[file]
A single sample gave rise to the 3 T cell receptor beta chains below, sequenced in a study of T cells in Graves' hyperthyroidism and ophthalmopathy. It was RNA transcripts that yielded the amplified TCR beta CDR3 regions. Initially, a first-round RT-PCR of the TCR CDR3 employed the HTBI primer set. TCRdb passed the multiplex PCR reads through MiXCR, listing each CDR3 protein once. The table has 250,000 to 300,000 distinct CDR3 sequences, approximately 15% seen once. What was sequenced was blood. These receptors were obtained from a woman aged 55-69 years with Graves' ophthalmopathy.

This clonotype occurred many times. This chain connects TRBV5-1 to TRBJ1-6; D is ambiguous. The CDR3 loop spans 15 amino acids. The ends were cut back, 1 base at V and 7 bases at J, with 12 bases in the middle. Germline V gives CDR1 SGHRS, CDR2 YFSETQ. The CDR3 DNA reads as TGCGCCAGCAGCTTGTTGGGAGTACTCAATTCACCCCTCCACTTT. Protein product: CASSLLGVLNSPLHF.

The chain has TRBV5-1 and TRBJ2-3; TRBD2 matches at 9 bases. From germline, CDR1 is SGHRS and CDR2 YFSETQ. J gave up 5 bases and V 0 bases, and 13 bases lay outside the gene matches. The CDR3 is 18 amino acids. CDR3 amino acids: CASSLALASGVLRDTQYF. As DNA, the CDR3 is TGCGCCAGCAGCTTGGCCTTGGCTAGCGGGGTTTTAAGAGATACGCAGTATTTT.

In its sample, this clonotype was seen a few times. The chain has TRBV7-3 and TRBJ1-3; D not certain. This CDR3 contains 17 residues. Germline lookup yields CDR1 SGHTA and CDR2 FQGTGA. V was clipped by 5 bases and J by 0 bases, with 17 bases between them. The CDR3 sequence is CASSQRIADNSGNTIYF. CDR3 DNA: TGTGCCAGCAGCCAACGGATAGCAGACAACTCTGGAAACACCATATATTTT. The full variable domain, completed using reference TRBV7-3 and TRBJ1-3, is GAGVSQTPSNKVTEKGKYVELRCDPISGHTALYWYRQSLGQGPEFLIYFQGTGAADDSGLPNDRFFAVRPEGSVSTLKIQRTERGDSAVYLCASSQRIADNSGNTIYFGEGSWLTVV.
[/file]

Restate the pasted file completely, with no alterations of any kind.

A single sample gave rise to the 3 T cell receptor beta chains below, sequenced in a study of T cells in Graves' hyperthyroidism and ophthalmopathy. It was RNA transcripts that yielded the amplified TCR beta CDR3 regions. Initially, a first-round RT-PCR of the TCR CDR3 employed the HTBI primer set. TCRdb passed the multiplex PCR reads through MiXCR, listing each CDR3 protein once. The table has 250,000 to 300,000 distinct CDR3 sequences, approximately 15% seen once. What was sequenced was blood. These receptors were obtained from a woman aged 55-69 years with Graves' ophthalmopathy.

This clonotype occurred many times. This chain connects TRBV5-1 to TRBJ1-6; D is ambiguous. The CDR3 loop spans 15 amino acids. The ends were cut back, 1 base at V and 7 bases at J, with 12 bases in the middle. Germline V gives CDR1 SGHRS, CDR2 YFSETQ. The CDR3 DNA reads as TGCGCCAGCAGCTTGTTGGGAGTACTCAATTCACCCCTCCACTTT. Protein product: CASSLLGVLNSPLHF.

The chain has TRBV5-1 and TRBJ2-3; TRBD2 matches at 9 bases. From germline, CDR1 is SGHRS and CDR2 YFSETQ. J gave up 5 bases and V 0 bases, and 13 bases lay outside the gene matches. The CDR3 is 18 amino acids. CDR3 amino acids: CASSLALASGVLRDTQYF. As DNA, the CDR3 is TGCGCCAGCAGCTTGGCCTTGGCTAGCGGGGTTTTAAGAGATACGCAGTATTTT.

In its sample, this clonotype was seen a few times. The chain has TRBV7-3 and TRBJ1-3; D not certain. This CDR3 contains 17 residues. Germline lookup yields CDR1 SGHTA and CDR2 FQGTGA. V was clipped by 5 bases and J by 0 bases, with 17 bases between them. The CDR3 sequence is CASSQRIADNSGNTIYF. CDR3 DNA: TGTGCCAGCAGCCAACGGATAGCAGACAACTCTGGAAACACCATATATTTT. The full variable domain, completed using reference TRBV7-3 and TRBJ1-3, is GAGVSQTPSNKVTEKGKYVELRCDPISGHTALYWYRQSLGQGPEFLIYFQGTGAADDSGLPNDRFFAVRPEGSVSTLKIQRTERGDSAVYLCASSQRIADNSGNTIYFGEGSWLTVV.